How to keep the new coronavirus from being used as a terrorist weapon

By Richard Pilch | March 27, 2020

Bioterrorism exercises

On March 26, CNN reported that US agencies now consider the intentional spread by extremist groups of the coronavirus causing the current pandemic, SARS-CoV-2, to be a growing threat in the United States. The referenced agency documents have not been made public; however, one such Department of Homeland Security (DHS) document is quoted as saying: “Members of extremist groups are encouraging one another to spread the virus, if contracted, to targeted groups through bodily fluids and personal interactions.”

The CNN report seems to contemplate the possibility of US domestic terrorism and “the threat from white supremacist and other extremist groups related to the Covid-19 pandemic.”

Last year, the James Martin Center for Nonproliferation Studies completed a detailed assessment of the risk that Islamist terrorists might use infected humans to spread a contagious disease. Our experts found that Islamist terrorists, and extremist groups more generally, are not bound by ideological or psychosocial norms that prohibit such behavior. In addition, the use of infected humans to spread a contagious disease requires comparatively limited technical know-how. Our experts concluded that such an attack “could prove to be highly lethal to the targeted population(s), provide a low cost weapon, have a traumatic psychological shock value … undermine a country’s public health and medical infrastructure’s ability to respond, and erode faith in the government’s ability to protect the public.”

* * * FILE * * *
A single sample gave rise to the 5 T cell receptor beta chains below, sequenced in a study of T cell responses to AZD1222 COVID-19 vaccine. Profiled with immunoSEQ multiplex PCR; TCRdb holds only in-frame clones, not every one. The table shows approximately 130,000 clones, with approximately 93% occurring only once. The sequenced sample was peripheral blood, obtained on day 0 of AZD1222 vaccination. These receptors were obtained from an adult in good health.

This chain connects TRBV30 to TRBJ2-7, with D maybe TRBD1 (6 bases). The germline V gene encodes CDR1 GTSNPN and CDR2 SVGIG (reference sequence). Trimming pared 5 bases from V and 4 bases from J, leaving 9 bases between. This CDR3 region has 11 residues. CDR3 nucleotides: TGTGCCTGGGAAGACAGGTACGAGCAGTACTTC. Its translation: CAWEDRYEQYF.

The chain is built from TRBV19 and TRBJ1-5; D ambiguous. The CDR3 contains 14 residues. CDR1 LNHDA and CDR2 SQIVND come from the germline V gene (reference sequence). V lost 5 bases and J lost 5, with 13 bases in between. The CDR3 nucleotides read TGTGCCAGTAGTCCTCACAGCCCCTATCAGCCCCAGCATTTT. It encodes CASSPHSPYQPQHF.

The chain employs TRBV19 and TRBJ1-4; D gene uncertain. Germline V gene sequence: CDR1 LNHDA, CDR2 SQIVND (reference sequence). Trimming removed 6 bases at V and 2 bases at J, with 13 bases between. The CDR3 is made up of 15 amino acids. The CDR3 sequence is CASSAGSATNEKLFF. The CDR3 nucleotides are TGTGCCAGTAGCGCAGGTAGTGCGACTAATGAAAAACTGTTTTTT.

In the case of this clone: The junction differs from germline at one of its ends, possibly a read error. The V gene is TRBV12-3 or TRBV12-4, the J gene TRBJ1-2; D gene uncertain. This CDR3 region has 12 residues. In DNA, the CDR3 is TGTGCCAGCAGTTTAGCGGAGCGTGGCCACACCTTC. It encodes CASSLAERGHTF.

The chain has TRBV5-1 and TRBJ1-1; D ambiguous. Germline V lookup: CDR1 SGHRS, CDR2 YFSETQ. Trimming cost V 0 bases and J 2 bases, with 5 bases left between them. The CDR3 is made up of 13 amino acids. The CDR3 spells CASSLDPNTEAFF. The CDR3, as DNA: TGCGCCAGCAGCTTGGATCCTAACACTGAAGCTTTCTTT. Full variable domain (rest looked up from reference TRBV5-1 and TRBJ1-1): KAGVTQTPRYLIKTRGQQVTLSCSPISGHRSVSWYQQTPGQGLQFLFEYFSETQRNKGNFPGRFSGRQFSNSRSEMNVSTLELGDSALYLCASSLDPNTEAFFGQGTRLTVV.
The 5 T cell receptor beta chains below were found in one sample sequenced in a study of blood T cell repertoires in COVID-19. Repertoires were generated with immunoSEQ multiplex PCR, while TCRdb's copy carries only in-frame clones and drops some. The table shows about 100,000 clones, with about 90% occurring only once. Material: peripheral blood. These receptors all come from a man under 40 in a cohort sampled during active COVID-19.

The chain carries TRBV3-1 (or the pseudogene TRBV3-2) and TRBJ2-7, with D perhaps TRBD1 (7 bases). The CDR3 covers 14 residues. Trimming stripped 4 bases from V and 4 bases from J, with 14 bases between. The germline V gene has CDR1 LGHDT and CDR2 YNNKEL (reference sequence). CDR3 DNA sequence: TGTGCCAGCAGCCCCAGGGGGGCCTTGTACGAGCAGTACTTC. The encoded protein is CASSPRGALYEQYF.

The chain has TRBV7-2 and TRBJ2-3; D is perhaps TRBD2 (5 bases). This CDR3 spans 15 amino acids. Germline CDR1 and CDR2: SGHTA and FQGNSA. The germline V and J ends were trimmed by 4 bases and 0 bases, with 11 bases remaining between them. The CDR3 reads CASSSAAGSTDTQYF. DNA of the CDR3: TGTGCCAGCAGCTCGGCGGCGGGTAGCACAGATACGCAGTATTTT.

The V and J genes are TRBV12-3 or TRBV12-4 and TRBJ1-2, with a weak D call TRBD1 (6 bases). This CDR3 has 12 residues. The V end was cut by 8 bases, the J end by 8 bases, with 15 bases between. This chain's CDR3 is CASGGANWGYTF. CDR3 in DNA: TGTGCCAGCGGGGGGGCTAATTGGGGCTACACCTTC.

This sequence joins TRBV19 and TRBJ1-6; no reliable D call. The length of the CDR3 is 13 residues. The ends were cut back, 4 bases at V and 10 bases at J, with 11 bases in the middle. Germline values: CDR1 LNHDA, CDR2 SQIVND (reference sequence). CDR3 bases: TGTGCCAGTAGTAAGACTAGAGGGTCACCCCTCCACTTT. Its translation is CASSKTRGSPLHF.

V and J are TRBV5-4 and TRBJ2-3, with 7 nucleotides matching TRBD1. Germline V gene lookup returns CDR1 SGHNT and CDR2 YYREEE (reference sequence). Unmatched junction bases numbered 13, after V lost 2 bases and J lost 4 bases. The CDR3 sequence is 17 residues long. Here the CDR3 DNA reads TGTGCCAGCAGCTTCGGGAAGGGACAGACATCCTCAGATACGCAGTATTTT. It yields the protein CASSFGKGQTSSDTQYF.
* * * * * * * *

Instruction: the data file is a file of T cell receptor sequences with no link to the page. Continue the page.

In view of this assessment, I believe the possibility that extremist groups may attempt to deliberately spread SARS-CoV-2—the virus causing the current pandemic—should not be ignored. In fact, one of the primary limiting factors to such an attack—recruiting humans willing to infect themselves—does not apply in this case; potential perpetrators would come from the ranks of those already infected with the virus. So we are faced with a genuinely challenging task: preemption.

Preventing pandemic terrorism. The primary means for preventing extremist use of the coronavirus pandemic as a terror tool fall in three general categories: disruption, deterrence, and defense. All three need to be used in a layered approach to reduce the incidence and effects of bioterrorism via coronavirus or a future emerging disease.